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I read with interest the article written by Lowes and Gregory1 on the above subject. In 2003, I carried out a postal survey in order to document the current practice of paediatricians when managing adolescents newly diagnosed with type 1 diabetes mellitus. A total of 117 consultant paediatricians, mainly members of the British Society of Paediatric Endocrinology and Diabetes, were asked to complete a questionnaire indicating their current practice. Statistical analysis was made by MINITAB; χ2 and trend χ2 were used to examine the factors that affected the management option chosen by the paediatricians.
Sixty eight per cent (80/117) replied. When faced with a well 12 year old child newly diagnosed with diabetes mellitus, the majority (47.5%) will offer a short admission (<2 days) followed by home based management and outpatient reviews, while 32.5% will offer complete home based management with no hospital admission. A minority (20%) did not offer any home based management at all. There was no significant difference between paediatricians that worked in a tertiary hospital and those that worked in a district general hospital in the choice of management (p = 0.4). In addition, the ratio of diabetes nurse specialists to number of patients in the clinic made no difference to choice (p = 0.09). However, using trend χ2, we found that units that had two or more diabetes nurse specialists were significantly more likely to offer home based care (p = 0.007).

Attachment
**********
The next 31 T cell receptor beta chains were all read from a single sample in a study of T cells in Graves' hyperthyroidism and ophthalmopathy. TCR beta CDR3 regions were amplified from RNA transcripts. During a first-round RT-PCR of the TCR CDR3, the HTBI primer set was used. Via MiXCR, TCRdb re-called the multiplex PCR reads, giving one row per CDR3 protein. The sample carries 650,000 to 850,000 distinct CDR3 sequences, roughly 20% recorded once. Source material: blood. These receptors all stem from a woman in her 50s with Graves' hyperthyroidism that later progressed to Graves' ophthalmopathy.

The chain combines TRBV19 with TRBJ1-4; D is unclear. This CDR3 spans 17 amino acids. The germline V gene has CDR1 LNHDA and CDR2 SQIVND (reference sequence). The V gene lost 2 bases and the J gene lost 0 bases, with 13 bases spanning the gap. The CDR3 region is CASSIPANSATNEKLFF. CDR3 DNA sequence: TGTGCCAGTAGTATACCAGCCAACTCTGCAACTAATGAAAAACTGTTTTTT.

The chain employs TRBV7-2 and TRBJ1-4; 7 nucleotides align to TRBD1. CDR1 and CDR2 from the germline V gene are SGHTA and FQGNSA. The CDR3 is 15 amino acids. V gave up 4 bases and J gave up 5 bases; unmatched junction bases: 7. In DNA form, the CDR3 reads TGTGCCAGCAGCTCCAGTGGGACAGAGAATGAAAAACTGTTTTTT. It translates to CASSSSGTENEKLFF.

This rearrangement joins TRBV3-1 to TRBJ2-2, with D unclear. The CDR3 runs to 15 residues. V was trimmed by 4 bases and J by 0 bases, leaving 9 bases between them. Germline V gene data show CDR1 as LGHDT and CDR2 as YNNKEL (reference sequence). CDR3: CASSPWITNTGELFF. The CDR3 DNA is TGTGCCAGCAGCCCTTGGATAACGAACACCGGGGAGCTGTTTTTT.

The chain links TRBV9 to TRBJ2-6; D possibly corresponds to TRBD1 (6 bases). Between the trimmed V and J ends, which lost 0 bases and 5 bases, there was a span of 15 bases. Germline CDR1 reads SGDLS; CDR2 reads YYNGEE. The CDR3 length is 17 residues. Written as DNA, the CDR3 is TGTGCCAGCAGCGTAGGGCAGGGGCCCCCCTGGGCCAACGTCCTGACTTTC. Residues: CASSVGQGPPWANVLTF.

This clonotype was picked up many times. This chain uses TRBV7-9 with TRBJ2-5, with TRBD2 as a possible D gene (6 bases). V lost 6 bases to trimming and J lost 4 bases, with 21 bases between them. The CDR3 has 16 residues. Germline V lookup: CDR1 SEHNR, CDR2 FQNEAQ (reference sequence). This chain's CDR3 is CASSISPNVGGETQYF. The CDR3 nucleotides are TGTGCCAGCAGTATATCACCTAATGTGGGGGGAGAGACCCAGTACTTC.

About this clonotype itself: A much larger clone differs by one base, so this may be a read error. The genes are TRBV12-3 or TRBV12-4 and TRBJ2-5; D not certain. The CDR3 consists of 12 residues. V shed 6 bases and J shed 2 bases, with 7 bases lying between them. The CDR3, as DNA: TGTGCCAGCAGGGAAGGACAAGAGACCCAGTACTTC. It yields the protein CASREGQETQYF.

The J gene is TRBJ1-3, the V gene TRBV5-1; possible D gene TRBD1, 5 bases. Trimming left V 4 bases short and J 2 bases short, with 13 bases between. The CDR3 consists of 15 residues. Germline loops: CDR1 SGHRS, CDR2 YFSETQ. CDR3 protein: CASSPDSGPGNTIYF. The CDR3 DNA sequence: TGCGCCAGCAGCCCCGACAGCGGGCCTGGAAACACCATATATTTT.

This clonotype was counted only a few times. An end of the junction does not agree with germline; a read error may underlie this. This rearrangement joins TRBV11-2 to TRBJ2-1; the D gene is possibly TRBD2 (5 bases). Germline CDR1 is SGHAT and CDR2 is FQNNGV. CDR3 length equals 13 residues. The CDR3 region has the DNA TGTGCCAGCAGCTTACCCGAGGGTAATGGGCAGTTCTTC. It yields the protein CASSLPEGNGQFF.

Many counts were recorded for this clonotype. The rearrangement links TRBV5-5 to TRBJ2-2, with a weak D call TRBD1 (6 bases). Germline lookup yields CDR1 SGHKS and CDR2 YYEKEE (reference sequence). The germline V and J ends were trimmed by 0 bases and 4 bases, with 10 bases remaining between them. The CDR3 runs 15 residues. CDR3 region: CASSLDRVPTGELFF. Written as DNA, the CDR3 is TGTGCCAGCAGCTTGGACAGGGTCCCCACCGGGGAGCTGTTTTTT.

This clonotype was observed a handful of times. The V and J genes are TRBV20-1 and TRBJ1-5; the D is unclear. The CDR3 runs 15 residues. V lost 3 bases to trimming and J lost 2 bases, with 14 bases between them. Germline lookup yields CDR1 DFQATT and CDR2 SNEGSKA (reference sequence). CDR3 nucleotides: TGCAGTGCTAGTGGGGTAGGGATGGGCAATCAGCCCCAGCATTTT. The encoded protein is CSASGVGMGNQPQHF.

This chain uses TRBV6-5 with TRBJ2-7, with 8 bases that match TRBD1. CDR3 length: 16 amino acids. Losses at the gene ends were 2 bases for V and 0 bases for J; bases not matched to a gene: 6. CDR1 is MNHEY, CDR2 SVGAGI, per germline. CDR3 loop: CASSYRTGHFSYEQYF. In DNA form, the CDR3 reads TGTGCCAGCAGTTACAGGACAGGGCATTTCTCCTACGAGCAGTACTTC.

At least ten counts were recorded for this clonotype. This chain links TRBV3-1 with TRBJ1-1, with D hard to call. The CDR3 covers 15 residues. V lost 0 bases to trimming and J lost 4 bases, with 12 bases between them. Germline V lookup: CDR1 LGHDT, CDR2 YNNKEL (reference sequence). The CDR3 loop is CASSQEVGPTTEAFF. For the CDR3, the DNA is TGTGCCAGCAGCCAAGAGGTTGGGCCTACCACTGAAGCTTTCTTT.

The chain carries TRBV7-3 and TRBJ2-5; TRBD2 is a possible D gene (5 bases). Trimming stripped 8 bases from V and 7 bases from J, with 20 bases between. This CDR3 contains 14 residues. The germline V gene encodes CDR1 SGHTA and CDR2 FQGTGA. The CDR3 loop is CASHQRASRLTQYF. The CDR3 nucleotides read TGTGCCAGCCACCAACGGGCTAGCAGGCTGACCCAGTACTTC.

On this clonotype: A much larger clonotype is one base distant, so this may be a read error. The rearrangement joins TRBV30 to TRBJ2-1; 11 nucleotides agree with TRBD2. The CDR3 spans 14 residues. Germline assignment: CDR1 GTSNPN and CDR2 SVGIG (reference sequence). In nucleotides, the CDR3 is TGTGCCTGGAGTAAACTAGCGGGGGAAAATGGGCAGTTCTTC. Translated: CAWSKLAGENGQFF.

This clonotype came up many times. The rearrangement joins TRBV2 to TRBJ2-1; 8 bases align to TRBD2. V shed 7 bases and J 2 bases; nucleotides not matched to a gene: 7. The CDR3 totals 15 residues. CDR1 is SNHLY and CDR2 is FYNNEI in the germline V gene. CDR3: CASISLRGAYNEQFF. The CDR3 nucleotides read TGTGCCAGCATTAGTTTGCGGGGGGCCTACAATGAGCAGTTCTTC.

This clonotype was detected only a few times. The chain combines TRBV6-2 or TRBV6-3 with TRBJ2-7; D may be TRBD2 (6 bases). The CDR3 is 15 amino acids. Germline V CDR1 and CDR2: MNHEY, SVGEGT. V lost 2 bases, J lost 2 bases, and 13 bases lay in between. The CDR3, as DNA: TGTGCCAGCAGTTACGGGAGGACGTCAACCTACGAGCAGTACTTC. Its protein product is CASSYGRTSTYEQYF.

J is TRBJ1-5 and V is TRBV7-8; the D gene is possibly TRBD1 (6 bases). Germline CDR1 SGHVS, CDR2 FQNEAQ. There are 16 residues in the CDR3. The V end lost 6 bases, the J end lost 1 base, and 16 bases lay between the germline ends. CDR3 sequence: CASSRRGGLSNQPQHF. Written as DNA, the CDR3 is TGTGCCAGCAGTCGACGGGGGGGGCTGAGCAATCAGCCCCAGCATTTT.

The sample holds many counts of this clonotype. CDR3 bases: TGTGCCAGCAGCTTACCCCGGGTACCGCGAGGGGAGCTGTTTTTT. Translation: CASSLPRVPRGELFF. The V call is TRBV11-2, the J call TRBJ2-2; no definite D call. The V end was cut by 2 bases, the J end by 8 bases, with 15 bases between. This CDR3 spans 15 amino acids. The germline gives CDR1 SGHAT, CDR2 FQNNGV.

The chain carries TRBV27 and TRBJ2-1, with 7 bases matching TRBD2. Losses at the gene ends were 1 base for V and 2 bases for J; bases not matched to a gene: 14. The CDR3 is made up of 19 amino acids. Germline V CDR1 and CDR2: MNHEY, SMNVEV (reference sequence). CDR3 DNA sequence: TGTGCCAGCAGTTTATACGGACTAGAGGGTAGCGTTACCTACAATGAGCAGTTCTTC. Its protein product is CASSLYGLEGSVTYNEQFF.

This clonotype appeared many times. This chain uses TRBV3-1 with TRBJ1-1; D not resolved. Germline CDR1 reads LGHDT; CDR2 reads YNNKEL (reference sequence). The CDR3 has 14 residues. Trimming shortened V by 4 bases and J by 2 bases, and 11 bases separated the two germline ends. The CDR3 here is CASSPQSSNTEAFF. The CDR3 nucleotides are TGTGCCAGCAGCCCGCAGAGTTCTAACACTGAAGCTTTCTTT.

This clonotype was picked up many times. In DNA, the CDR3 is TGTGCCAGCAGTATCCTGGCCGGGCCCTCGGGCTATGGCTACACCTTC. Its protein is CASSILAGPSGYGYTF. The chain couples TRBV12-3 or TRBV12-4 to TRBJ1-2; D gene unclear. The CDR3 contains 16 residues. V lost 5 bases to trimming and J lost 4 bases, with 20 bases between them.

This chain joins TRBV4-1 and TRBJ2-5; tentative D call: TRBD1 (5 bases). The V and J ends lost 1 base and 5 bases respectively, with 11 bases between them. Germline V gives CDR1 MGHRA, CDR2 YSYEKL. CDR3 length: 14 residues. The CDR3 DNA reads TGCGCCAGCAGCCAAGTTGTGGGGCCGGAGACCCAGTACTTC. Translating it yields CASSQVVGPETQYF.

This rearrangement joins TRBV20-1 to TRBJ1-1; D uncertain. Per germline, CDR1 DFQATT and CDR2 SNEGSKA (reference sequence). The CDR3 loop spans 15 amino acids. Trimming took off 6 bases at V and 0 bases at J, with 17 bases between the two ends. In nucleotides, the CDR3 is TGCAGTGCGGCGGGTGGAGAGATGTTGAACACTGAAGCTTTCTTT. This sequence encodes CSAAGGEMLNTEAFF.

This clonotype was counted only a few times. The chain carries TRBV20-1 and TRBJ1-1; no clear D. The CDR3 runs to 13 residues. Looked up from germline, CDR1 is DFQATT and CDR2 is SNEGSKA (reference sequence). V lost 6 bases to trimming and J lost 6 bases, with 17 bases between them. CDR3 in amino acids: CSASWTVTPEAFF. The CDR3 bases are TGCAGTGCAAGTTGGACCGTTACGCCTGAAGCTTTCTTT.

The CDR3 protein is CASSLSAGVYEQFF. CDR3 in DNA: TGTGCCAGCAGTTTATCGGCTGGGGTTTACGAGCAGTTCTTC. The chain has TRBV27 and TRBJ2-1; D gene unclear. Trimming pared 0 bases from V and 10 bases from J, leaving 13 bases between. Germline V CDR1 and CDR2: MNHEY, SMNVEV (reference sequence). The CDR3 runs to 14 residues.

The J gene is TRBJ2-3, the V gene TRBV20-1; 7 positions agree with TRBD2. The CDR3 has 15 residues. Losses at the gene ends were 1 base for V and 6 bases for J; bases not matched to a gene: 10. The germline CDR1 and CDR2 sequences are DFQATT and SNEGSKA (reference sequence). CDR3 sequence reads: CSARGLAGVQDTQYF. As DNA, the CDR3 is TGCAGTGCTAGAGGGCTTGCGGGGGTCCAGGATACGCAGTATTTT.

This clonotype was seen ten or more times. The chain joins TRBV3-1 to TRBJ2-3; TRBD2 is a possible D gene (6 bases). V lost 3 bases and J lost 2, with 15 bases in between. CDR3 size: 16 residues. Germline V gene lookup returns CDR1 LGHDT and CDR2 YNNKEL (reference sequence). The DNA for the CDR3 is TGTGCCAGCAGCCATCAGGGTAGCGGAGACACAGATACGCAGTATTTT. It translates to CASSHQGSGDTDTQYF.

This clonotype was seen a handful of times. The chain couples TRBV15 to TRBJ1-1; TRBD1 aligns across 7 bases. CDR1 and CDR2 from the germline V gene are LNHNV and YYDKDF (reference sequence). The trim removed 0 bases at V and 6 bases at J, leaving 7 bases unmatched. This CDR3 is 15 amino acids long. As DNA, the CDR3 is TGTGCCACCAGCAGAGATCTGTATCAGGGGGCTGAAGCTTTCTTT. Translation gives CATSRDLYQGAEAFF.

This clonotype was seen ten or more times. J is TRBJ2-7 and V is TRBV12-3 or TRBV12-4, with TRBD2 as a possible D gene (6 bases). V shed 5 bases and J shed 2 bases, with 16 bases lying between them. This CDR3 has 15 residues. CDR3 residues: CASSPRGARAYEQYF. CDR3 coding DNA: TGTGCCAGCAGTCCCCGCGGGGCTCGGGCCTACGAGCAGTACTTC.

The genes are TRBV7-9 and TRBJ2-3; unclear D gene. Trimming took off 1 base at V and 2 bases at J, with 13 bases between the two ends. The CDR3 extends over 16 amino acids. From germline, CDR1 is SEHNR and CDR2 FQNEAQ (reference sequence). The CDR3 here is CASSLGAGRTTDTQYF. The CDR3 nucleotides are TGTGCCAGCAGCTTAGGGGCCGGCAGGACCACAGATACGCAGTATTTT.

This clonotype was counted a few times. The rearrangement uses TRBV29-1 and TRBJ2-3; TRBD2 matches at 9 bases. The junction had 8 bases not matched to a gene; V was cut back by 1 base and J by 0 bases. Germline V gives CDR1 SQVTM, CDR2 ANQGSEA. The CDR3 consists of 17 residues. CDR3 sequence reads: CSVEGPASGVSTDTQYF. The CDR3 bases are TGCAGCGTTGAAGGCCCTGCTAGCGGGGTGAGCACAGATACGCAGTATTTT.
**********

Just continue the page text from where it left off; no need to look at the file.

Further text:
Since the earlier survey in 1988,2 it appears that more UK paediatricians are offering home based management of newly diagnosed children with diabetes mellitus. In this study, the majority are choosing to offer this after a short hospital admission.
Competing interests: none declared
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